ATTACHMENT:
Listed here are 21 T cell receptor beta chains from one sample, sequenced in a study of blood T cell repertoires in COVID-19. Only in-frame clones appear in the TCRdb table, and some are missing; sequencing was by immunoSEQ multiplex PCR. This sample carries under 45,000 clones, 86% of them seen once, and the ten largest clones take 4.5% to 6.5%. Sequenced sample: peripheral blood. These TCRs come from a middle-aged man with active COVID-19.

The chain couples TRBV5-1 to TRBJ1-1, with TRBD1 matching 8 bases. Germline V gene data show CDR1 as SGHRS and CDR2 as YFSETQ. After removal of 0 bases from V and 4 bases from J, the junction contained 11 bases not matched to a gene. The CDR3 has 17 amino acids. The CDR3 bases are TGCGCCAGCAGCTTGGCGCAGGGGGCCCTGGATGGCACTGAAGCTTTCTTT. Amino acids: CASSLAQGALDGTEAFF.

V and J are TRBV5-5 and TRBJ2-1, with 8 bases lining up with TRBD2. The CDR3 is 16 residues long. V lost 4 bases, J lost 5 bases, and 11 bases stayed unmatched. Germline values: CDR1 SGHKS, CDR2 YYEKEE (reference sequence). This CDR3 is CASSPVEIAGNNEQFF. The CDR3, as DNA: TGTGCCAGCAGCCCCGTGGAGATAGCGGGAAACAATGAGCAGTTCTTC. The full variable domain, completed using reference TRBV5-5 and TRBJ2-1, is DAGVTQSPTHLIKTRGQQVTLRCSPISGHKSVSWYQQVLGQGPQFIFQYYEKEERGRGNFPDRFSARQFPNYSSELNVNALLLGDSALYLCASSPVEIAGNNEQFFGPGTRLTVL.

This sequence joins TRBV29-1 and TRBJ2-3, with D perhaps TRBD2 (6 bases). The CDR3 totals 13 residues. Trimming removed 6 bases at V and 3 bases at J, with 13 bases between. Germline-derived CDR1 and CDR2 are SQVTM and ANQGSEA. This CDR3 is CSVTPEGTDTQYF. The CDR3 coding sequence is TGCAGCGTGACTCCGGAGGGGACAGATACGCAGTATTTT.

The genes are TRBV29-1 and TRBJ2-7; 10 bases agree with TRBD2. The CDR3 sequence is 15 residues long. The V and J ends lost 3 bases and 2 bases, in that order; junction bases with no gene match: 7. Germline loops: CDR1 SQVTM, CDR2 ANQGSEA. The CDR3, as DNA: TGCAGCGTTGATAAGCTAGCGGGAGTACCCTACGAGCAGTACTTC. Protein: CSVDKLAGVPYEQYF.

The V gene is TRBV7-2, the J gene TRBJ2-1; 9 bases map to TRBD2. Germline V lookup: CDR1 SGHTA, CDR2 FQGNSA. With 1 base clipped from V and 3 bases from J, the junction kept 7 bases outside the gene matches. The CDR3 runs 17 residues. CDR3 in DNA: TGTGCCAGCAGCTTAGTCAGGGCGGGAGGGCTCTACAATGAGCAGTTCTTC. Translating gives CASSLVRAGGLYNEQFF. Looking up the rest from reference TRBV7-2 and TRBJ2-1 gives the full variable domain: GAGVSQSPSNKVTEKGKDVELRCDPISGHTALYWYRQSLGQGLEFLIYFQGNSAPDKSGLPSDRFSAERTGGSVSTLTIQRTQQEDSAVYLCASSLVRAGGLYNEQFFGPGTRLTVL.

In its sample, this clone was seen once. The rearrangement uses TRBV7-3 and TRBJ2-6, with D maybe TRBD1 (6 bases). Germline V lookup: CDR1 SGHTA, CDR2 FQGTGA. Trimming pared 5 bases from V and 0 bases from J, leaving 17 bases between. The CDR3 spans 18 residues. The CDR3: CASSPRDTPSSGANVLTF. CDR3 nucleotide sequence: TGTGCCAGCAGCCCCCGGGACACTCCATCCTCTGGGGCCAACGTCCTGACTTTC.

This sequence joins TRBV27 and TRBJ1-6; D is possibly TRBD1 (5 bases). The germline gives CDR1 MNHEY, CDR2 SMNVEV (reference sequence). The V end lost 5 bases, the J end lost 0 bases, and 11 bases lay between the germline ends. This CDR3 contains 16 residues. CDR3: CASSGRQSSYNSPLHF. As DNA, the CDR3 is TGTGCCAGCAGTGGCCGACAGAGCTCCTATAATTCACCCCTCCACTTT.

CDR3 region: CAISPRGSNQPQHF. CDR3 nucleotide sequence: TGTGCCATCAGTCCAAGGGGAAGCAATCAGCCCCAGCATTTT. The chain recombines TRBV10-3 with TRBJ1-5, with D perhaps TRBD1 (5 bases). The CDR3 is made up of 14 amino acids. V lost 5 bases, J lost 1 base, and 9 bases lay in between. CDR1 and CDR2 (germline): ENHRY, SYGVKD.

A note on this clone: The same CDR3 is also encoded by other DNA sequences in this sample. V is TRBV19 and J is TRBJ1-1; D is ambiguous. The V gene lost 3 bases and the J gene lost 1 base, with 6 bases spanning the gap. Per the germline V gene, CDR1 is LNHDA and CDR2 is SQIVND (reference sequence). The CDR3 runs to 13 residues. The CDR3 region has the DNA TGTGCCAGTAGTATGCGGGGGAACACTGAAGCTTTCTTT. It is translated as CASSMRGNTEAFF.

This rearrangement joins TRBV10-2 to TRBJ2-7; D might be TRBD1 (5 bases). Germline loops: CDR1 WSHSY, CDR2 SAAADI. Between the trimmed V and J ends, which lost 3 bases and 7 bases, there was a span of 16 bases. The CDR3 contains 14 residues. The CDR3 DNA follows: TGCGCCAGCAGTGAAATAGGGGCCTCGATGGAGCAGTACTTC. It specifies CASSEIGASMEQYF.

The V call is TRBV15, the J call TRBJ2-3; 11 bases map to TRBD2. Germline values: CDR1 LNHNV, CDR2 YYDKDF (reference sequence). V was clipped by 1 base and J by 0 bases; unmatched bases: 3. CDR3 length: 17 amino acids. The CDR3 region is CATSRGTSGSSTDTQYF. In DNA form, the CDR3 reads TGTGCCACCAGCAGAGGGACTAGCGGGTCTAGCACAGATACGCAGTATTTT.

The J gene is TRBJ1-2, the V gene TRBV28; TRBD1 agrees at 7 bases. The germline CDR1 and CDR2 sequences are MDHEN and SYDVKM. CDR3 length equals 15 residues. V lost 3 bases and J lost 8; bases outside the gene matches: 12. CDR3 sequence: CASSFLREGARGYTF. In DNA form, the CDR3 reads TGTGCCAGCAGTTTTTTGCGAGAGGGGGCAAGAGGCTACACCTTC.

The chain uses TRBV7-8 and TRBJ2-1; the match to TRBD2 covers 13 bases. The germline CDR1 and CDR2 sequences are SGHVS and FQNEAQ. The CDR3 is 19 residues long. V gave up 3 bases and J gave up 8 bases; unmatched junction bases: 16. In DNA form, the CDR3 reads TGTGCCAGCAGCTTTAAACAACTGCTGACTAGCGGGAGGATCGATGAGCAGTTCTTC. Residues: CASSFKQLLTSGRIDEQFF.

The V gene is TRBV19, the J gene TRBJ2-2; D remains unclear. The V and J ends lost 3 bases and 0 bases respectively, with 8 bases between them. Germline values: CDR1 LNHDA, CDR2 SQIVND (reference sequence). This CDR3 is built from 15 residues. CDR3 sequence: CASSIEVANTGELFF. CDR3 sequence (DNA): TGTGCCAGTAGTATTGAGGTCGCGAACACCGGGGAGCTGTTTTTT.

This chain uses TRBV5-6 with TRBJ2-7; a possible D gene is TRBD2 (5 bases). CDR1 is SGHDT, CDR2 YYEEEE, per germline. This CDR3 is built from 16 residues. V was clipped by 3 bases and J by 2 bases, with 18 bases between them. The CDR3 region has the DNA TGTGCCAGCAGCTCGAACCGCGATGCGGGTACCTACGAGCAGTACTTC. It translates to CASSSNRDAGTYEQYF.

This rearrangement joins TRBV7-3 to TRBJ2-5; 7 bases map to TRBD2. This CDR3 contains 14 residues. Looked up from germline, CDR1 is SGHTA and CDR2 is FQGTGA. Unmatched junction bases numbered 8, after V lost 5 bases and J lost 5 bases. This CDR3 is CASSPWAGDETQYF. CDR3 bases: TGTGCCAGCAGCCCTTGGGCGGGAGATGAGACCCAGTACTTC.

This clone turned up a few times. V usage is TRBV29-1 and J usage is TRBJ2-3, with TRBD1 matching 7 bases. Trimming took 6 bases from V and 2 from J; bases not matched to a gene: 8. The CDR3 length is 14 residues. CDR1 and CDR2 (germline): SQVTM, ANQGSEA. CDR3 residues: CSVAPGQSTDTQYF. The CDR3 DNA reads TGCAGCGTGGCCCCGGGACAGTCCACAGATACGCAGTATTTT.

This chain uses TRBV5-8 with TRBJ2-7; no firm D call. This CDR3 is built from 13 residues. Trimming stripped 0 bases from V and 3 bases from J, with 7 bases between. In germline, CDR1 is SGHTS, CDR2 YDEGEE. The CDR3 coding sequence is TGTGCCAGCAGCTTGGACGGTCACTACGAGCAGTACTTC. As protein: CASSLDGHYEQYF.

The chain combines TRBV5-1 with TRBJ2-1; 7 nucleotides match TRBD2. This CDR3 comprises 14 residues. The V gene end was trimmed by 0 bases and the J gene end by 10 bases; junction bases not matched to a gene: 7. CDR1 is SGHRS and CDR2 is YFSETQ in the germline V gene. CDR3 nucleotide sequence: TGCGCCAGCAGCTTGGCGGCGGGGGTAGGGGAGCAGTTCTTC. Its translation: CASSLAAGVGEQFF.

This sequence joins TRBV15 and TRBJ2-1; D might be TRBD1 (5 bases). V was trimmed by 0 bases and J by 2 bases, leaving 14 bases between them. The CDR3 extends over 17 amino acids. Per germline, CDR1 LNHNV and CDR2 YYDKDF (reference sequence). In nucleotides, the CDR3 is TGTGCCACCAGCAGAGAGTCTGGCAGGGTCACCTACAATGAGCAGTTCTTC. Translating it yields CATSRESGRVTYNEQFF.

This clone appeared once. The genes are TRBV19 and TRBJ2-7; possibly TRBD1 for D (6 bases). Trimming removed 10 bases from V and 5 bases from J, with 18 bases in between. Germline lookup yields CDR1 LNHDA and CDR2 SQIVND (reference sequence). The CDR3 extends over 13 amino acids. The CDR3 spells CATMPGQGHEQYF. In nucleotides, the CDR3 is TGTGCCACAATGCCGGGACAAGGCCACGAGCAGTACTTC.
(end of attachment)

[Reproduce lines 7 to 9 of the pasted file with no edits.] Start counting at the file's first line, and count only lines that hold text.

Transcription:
In its sample, this clone was seen once. The rearrangement uses TRBV7-3 and TRBJ2-6, with D maybe TRBD1 (6 bases). Germline V lookup: CDR1 SGHTA, CDR2 FQGTGA. Trimming pared 5 bases from V and 0 bases from J, leaving 17 bases between. The CDR3 spans 18 residues. The CDR3: CASSPRDTPSSGANVLTF. CDR3 nucleotide sequence: TGTGCCAGCAGCCCCCGGGACACTCCATCCTCTGGGGCCAACGTCCTGACTTTC.

This sequence joins TRBV27 and TRBJ1-6; D is possibly TRBD1 (5 bases). The germline gives CDR1 MNHEY, CDR2 SMNVEV (reference sequence). The V end lost 5 bases, the J end lost 0 bases, and 11 bases lay between the germline ends. This CDR3 contains 16 residues. CDR3: CASSGRQSSYNSPLHF. As DNA, the CDR3 is TGTGCCAGCAGTGGCCGACAGAGCTCCTATAATTCACCCCTCCACTTT.

CDR3 region: CAISPRGSNQPQHF. CDR3 nucleotide sequence: TGTGCCATCAGTCCAAGGGGAAGCAATCAGCCCCAGCATTTT. The chain recombines TRBV10-3 with TRBJ1-5, with D perhaps TRBD1 (5 bases). The CDR3 is made up of 14 amino acids. V lost 5 bases, J lost 1 base, and 9 bases lay in between. CDR1 and CDR2 (germline): ENHRY, SYGVKD.